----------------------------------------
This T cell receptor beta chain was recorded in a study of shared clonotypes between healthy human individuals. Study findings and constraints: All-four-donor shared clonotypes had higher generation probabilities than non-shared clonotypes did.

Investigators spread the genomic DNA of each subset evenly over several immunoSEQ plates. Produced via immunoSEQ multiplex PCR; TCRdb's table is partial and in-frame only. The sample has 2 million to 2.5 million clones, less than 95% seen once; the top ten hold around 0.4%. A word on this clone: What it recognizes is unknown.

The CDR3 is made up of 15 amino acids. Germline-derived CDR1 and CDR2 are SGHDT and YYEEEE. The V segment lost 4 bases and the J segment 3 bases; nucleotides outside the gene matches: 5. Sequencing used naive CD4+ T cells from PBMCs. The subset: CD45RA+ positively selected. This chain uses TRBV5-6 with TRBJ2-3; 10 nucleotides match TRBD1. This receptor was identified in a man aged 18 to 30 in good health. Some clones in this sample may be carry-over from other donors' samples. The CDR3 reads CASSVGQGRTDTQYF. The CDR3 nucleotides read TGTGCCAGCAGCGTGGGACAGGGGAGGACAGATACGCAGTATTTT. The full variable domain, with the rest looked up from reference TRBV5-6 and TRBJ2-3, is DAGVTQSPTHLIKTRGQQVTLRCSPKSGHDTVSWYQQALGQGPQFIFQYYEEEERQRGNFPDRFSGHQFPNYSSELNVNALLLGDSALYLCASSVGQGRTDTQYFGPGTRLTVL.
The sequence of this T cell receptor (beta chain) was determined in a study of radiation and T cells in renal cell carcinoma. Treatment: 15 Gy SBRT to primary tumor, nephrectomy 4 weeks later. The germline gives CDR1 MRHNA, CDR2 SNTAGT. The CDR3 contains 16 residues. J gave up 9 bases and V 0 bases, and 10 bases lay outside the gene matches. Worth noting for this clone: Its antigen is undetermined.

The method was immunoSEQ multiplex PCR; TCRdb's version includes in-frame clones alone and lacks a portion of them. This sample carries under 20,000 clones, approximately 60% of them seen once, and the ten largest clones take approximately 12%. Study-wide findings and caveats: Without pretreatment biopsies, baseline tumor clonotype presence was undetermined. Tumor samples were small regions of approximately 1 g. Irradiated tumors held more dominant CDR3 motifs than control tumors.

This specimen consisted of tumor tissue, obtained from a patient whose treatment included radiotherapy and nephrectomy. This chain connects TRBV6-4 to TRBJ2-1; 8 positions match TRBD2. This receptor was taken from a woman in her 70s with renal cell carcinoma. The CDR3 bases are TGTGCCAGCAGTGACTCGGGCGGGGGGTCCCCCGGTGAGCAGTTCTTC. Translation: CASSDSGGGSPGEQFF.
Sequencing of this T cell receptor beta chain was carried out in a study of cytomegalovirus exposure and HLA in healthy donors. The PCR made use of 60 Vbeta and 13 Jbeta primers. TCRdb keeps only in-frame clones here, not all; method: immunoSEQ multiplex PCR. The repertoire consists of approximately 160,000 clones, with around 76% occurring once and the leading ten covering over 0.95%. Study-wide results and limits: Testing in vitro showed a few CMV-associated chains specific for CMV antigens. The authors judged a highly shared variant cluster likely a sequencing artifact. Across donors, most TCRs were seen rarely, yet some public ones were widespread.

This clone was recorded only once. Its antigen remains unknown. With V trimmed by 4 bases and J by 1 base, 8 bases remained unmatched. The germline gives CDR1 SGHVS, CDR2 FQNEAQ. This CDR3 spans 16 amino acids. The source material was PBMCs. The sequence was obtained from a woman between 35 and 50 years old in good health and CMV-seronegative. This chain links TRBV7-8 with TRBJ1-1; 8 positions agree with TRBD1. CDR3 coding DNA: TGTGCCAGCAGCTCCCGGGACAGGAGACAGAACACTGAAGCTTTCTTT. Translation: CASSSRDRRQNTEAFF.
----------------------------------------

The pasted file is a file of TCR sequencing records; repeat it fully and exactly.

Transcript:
This T cell receptor beta chain was recorded in a study of shared clonotypes between healthy human individuals. Study findings and constraints: All-four-donor shared clonotypes had higher generation probabilities than non-shared clonotypes did.

Investigators spread the genomic DNA of each subset evenly over several immunoSEQ plates. Produced via immunoSEQ multiplex PCR; TCRdb's table is partial and in-frame only. The sample has 2 million to 2.5 million clones, less than 95% seen once; the top ten hold around 0.4%. A word on this clone: What it recognizes is unknown.

The CDR3 is made up of 15 amino acids. Germline-derived CDR1 and CDR2 are SGHDT and YYEEEE. The V segment lost 4 bases and the J segment 3 bases; nucleotides outside the gene matches: 5. Sequencing used naive CD4+ T cells from PBMCs. The subset: CD45RA+ positively selected. This chain uses TRBV5-6 with TRBJ2-3; 10 nucleotides match TRBD1. This receptor was identified in a man aged 18 to 30 in good health. Some clones in this sample may be carry-over from other donors' samples. The CDR3 reads CASSVGQGRTDTQYF. The CDR3 nucleotides read TGTGCCAGCAGCGTGGGACAGGGGAGGACAGATACGCAGTATTTT. The full variable domain, with the rest looked up from reference TRBV5-6 and TRBJ2-3, is DAGVTQSPTHLIKTRGQQVTLRCSPKSGHDTVSWYQQALGQGPQFIFQYYEEEERQRGNFPDRFSGHQFPNYSSELNVNALLLGDSALYLCASSVGQGRTDTQYFGPGTRLTVL.
The sequence of this T cell receptor (beta chain) was determined in a study of radiation and T cells in renal cell carcinoma. Treatment: 15 Gy SBRT to primary tumor, nephrectomy 4 weeks later. The germline gives CDR1 MRHNA, CDR2 SNTAGT. The CDR3 contains 16 residues. J gave up 9 bases and V 0 bases, and 10 bases lay outside the gene matches. Worth noting for this clone: Its antigen is undetermined.

The method was immunoSEQ multiplex PCR; TCRdb's version includes in-frame clones alone and lacks a portion of them. This sample carries under 20,000 clones, approximately 60% of them seen once, and the ten largest clones take approximately 12%. Study-wide findings and caveats: Without pretreatment biopsies, baseline tumor clonotype presence was undetermined. Tumor samples were small regions of approximately 1 g. Irradiated tumors held more dominant CDR3 motifs than control tumors.

This specimen consisted of tumor tissue, obtained from a patient whose treatment included radiotherapy and nephrectomy. This chain connects TRBV6-4 to TRBJ2-1; 8 positions match TRBD2. This receptor was taken from a woman in her 70s with renal cell carcinoma. The CDR3 bases are TGTGCCAGCAGTGACTCGGGCGGGGGGTCCCCCGGTGAGCAGTTCTTC. Translation: CASSDSGGGSPGEQFF.
Sequencing of this T cell receptor beta chain was carried out in a study of cytomegalovirus exposure and HLA in healthy donors. The PCR made use of 60 Vbeta and 13 Jbeta primers. TCRdb keeps only in-frame clones here, not all; method: immunoSEQ multiplex PCR. The repertoire consists of approximately 160,000 clones, with around 76% occurring once and the leading ten covering over 0.95%. Study-wide results and limits: Testing in vitro showed a few CMV-associated chains specific for CMV antigens. The authors judged a highly shared variant cluster likely a sequencing artifact. Across donors, most TCRs were seen rarely, yet some public ones were widespread.

This clone was recorded only once. Its antigen remains unknown. With V trimmed by 4 bases and J by 1 base, 8 bases remained unmatched. The germline gives CDR1 SGHVS, CDR2 FQNEAQ. This CDR3 spans 16 amino acids. The source material was PBMCs. The sequence was obtained from a woman between 35 and 50 years old in good health and CMV-seronegative. This chain links TRBV7-8 with TRBJ1-1; 8 positions agree with TRBD1. CDR3 coding DNA: TGTGCCAGCAGCTCCCGGGACAGGAGACAGAACACTGAAGCTTTCTTT. Translation: CASSSRDRRQNTEAFF.